I was shocked at how seriously and without backing off, the writers of Noah took the presence of evil in man. In a way, Noah cannot be blamed by thinking that God might want to be only just. I disagree, however, that God changes his mind about being merciful. But the movie plays out how we come to see that mercy triumphs over justice. I agree, however, that God needs to come up with a different solution to the evil of mankind, which as you mention, happens with the coming of Jesus. That God grows in God’s understanding of how to parent human beings and is honestly surprised at how quickly humanity devolves does not threaten my belief in God as powerful and good as shown time and time again in the scriptures. On the other hand, it can also be for our growth in understanding – hard to tell.

    God deciding that no matter how painful it might be to allow humanity to move along basically unchecked (and we’ve seen this even up to today) is one of the results of the decision around the flood story. And so, we have no reason to ask why God doesn’t send down brimstone on Hitler or Stalin…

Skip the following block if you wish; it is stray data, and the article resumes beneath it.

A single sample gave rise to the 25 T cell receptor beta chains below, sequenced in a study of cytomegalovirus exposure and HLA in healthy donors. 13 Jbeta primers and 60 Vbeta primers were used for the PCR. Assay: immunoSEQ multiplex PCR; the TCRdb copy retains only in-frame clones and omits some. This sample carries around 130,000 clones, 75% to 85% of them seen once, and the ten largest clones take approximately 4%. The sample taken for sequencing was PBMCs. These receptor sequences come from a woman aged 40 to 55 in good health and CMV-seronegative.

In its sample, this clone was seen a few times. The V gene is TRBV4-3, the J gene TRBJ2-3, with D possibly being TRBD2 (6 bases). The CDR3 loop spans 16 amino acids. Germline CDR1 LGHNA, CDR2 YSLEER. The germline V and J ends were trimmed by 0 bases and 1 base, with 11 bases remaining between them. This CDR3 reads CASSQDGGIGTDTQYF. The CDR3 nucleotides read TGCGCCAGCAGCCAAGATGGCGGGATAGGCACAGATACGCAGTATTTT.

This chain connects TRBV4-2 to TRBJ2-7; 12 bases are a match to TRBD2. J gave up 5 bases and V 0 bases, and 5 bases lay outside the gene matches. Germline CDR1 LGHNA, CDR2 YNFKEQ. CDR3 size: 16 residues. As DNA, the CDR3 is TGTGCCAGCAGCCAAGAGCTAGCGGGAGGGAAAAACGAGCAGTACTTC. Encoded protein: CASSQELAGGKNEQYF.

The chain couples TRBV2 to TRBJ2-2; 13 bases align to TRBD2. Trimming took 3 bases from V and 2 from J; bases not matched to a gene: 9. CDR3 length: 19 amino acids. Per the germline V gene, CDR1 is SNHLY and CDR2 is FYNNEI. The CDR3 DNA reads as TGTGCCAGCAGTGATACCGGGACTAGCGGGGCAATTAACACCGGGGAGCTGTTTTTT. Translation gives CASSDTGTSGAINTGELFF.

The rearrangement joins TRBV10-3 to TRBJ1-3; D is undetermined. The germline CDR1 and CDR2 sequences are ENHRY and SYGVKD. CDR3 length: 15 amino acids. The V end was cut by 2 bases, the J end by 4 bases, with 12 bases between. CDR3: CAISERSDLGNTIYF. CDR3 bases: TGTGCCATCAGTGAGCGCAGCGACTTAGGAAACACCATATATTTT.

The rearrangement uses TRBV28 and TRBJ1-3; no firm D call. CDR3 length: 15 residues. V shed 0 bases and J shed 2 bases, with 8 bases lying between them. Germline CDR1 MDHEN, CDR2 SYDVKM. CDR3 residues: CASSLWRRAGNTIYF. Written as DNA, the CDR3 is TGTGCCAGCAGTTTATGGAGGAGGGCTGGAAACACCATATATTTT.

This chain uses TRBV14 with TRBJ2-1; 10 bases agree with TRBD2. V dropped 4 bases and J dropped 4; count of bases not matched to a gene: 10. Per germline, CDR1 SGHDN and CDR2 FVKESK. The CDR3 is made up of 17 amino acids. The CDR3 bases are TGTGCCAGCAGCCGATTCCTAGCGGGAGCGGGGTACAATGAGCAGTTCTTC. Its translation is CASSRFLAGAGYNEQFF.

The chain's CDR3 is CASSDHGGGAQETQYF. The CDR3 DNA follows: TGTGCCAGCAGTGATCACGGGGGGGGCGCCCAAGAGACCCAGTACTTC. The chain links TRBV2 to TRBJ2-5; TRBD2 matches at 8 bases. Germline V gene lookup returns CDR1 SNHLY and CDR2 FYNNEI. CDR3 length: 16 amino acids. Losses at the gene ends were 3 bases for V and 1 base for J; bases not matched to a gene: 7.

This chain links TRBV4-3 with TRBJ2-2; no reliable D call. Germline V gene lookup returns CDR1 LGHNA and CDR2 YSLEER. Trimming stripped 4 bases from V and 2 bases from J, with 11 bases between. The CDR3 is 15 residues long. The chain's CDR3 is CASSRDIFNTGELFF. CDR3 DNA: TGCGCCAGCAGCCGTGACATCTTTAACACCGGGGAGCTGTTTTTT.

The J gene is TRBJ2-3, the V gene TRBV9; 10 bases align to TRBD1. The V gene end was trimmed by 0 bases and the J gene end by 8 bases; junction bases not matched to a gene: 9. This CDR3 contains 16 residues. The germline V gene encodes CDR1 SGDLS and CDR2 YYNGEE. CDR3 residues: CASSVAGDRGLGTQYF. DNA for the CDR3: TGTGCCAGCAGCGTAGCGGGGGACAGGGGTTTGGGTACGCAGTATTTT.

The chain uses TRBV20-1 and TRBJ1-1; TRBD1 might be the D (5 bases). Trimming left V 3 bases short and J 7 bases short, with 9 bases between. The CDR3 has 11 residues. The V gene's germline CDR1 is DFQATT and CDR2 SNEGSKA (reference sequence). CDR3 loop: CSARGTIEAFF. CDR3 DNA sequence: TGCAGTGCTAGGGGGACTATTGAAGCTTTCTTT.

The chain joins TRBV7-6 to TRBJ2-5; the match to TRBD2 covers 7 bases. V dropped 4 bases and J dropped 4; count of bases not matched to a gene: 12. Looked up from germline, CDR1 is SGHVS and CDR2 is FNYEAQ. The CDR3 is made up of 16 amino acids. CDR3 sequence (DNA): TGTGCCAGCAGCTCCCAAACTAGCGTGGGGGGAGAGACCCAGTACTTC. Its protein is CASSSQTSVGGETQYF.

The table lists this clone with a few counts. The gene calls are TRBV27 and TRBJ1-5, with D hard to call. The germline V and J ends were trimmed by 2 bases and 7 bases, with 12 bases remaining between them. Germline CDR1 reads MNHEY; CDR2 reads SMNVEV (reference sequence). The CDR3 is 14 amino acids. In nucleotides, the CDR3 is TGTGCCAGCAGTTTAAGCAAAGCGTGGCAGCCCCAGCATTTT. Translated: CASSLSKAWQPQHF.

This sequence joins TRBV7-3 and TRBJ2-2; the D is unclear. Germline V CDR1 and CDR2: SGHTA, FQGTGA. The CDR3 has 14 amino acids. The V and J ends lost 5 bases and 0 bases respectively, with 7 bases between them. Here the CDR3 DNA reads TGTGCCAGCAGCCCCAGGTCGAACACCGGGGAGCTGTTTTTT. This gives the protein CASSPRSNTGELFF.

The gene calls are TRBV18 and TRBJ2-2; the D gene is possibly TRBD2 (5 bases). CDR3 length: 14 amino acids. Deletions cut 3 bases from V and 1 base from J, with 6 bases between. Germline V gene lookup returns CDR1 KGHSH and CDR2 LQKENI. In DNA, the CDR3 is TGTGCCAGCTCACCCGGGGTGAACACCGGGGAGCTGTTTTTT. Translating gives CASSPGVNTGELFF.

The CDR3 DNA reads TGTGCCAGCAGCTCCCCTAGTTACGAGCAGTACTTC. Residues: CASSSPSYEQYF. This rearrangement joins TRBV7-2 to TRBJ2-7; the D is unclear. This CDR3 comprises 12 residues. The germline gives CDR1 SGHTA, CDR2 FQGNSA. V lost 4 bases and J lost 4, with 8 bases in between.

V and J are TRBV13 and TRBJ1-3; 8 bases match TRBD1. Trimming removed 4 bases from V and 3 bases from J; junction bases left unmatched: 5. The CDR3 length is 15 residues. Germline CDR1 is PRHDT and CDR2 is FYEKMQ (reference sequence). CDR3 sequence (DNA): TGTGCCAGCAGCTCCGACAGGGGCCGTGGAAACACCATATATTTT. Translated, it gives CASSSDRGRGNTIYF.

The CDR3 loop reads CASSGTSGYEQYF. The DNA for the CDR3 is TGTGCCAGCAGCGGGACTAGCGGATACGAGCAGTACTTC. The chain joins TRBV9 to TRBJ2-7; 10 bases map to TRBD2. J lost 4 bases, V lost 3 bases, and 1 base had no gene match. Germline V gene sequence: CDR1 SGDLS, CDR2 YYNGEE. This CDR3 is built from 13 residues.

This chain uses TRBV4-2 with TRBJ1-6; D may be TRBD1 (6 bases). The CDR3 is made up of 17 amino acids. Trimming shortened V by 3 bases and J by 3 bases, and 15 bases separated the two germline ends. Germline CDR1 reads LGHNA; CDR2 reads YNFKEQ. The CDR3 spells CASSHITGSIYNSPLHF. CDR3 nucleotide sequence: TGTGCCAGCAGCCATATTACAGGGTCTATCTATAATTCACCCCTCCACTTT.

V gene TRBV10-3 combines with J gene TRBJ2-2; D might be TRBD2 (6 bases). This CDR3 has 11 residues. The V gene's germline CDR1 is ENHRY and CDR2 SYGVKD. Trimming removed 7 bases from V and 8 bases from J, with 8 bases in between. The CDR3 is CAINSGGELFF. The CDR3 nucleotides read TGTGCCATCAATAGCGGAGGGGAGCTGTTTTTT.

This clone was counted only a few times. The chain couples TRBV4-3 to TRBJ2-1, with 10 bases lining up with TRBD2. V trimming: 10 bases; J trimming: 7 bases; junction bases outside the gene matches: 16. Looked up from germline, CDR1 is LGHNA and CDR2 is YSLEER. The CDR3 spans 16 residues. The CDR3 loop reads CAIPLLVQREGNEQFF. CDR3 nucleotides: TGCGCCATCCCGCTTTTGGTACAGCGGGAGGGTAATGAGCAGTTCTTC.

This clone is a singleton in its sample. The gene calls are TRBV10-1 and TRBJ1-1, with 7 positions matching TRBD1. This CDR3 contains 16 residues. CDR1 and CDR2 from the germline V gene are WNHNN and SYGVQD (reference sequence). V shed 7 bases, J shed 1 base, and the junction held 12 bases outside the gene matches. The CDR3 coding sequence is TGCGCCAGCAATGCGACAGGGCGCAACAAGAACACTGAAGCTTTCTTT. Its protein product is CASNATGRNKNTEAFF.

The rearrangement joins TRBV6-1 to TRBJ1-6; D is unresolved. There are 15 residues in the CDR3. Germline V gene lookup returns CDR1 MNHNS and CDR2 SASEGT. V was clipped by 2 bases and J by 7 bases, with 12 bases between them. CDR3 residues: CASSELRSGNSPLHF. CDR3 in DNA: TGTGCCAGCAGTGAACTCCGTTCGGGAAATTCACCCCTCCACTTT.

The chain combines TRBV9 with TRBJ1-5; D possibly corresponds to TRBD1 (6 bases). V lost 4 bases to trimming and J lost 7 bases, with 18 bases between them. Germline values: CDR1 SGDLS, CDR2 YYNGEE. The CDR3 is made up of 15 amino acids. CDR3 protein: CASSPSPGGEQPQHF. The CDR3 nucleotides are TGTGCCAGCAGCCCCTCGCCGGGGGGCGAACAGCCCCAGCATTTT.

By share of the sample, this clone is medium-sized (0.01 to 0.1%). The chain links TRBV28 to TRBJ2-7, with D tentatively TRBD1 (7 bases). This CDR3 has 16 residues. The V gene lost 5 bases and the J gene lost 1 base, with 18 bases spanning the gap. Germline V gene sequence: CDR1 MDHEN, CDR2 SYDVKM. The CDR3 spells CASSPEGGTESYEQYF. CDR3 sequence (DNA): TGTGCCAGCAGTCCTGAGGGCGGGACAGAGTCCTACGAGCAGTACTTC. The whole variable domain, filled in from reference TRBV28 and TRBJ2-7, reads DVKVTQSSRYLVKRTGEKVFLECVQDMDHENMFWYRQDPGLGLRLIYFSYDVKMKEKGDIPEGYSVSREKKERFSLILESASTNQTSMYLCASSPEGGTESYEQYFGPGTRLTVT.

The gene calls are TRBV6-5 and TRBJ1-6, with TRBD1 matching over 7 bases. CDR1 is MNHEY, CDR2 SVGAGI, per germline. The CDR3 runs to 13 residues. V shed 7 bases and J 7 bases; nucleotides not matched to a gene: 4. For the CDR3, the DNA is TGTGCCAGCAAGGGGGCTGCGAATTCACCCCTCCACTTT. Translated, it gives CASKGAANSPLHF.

This movie has really gotten me thinking on so many levels. Thanks again for being part of the conversation!

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    1. Thank you for sharing your ideas. Your Tubal-Cain idea is spot on… and the fallen angel scene was beautiful. There was so much symbolism in every moment of Noah…
      Even when Methuselah was searching for berries and Ila came to him and he “opened up her womb” I was thinking of Leah sending her son out to find mandrakes so she could have another child to earn Jacobs love.

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  4. “The real burden is to determine whether humanity is worth saving – whether or not humanity is redeemable.” For some of us, the question is still open.

    I did enjoy your review, it presented the story of Noah and the flood from a whole other perspective, even for a non-believer.

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  5. I shared your review of “Noah” with other Christians on facebook. The responses ranged from a change of heart to the reviewer does not know the Bible. It has folks talking.
    Someone questioned your paragraph regarding the origins of the flood and how could you question the Bible’s version of the flood as not being Christian? I suggested they ask you those questions here in your comments section. Could you post info regarding your theological training so I may share it on my post if you don’t mind? It was one of the comments left. Thanks.